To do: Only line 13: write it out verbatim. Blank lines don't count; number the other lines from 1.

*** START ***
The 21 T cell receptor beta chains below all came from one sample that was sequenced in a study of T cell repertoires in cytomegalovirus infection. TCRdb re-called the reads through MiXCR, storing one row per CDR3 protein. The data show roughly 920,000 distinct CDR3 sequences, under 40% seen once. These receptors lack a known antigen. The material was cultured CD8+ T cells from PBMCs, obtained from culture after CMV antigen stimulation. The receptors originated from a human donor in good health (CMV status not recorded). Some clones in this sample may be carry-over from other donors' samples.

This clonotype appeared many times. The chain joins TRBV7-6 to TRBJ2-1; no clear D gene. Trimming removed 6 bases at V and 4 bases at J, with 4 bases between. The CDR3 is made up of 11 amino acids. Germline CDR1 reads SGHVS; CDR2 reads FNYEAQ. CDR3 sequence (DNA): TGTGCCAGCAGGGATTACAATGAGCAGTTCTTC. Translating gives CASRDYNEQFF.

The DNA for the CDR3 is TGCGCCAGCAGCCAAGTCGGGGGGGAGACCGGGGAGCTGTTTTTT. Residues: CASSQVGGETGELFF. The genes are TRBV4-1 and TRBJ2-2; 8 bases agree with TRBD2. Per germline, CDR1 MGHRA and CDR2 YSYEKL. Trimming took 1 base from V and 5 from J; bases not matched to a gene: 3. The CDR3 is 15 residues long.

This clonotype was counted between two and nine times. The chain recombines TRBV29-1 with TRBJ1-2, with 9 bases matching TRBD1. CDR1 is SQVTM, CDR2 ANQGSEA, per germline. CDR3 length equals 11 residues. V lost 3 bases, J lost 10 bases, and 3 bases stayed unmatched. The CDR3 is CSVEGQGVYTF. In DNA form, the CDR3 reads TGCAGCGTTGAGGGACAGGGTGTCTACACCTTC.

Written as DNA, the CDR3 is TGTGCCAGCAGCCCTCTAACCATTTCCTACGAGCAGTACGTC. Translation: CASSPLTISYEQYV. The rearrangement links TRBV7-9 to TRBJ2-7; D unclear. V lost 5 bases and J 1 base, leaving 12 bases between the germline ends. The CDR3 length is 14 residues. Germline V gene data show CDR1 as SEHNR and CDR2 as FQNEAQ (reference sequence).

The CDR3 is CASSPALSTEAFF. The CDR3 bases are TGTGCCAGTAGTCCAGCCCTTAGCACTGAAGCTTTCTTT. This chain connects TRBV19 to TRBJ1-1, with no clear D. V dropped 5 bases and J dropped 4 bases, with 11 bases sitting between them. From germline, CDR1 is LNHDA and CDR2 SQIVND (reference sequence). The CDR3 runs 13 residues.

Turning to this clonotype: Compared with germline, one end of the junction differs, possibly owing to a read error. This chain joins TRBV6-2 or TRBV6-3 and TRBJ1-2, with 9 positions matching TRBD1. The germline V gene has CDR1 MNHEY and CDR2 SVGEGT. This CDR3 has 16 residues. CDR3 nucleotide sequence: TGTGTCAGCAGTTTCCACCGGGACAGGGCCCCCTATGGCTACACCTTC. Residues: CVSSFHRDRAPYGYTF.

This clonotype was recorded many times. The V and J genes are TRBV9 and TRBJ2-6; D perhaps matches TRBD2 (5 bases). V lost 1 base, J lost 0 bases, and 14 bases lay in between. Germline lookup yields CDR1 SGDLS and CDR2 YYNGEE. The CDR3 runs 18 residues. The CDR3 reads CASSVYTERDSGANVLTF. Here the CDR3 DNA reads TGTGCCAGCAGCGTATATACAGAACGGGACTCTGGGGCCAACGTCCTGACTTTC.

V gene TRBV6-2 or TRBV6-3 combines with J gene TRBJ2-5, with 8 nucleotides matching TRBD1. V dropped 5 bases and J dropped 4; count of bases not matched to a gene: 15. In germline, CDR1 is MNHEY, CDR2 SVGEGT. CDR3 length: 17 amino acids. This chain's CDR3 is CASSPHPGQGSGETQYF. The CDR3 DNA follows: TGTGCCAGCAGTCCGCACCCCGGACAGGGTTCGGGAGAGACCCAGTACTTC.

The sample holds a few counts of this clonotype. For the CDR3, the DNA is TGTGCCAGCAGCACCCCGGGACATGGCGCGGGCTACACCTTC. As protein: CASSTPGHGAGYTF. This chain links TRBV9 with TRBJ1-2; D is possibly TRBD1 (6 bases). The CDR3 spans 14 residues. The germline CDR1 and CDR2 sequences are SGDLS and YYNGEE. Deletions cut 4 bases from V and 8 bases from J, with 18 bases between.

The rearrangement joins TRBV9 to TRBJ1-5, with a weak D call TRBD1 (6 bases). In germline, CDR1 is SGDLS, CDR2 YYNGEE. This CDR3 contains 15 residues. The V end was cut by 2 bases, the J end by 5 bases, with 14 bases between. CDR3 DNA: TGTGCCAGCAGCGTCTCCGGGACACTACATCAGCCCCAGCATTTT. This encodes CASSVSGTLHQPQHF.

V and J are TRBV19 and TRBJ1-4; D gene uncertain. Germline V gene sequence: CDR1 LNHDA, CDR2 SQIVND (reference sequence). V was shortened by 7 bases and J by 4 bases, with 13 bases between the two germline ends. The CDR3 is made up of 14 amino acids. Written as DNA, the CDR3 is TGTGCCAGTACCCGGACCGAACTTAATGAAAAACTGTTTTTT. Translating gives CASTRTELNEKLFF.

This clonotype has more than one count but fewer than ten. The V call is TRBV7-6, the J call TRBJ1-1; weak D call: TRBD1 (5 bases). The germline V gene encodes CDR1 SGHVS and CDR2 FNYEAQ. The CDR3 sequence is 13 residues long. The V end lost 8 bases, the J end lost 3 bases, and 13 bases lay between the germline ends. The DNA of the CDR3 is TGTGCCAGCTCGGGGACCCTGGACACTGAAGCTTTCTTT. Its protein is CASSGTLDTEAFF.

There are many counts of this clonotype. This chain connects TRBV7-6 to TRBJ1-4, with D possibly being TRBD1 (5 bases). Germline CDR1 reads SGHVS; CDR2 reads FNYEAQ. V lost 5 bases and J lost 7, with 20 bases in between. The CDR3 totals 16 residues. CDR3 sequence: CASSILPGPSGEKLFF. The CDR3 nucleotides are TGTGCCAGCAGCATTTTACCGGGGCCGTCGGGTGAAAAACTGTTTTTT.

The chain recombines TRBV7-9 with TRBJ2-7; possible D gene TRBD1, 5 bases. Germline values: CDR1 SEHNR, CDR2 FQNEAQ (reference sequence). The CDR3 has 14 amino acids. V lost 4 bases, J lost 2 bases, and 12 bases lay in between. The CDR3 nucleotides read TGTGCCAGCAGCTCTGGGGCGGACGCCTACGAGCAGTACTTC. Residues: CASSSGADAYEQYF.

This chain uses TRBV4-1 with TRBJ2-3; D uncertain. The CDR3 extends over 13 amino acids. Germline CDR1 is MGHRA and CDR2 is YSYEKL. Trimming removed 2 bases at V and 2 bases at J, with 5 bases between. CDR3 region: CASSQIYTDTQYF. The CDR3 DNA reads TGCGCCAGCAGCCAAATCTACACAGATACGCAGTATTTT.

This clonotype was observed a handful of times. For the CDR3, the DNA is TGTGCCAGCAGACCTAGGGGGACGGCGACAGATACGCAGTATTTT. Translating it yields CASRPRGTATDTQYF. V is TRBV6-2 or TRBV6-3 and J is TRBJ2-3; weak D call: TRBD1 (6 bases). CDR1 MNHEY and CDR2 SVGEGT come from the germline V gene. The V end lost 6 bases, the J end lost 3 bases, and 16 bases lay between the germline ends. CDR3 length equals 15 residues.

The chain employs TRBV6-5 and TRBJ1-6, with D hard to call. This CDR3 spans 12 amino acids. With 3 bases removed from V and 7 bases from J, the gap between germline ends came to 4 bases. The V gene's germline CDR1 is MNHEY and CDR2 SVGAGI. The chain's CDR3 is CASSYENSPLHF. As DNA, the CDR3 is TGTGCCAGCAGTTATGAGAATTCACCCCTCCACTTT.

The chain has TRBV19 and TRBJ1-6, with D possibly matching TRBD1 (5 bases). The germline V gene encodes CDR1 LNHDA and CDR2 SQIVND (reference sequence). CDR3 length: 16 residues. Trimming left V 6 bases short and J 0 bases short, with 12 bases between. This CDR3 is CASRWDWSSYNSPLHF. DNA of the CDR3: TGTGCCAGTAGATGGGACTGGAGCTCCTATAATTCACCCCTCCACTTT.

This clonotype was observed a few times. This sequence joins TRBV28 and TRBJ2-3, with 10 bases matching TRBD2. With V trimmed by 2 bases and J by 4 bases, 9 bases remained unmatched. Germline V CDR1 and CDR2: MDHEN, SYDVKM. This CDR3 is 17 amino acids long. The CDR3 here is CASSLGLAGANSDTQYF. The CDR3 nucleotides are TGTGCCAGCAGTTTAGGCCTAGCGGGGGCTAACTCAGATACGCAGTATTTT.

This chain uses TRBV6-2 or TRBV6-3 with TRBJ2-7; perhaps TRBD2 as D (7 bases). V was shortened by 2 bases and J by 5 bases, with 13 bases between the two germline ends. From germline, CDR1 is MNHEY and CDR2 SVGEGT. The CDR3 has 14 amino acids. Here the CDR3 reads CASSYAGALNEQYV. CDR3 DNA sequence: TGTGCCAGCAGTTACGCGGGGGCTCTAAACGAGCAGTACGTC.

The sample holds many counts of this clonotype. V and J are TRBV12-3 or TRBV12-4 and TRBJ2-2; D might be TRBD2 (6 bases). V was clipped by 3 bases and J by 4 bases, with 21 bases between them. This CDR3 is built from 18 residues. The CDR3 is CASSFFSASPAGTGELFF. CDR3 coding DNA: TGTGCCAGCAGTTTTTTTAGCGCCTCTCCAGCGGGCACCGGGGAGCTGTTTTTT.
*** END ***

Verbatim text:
This clonotype has more than one count but fewer than ten. The V call is TRBV7-6, the J call TRBJ1-1; weak D call: TRBD1 (5 bases). The germline V gene encodes CDR1 SGHVS and CDR2 FNYEAQ. The CDR3 sequence is 13 residues long. The V end lost 8 bases, the J end lost 3 bases, and 13 bases lay between the germline ends. The DNA of the CDR3 is TGTGCCAGCTCGGGGACCCTGGACACTGAAGCTTTCTTT. Its protein is CASSGTLDTEAFF.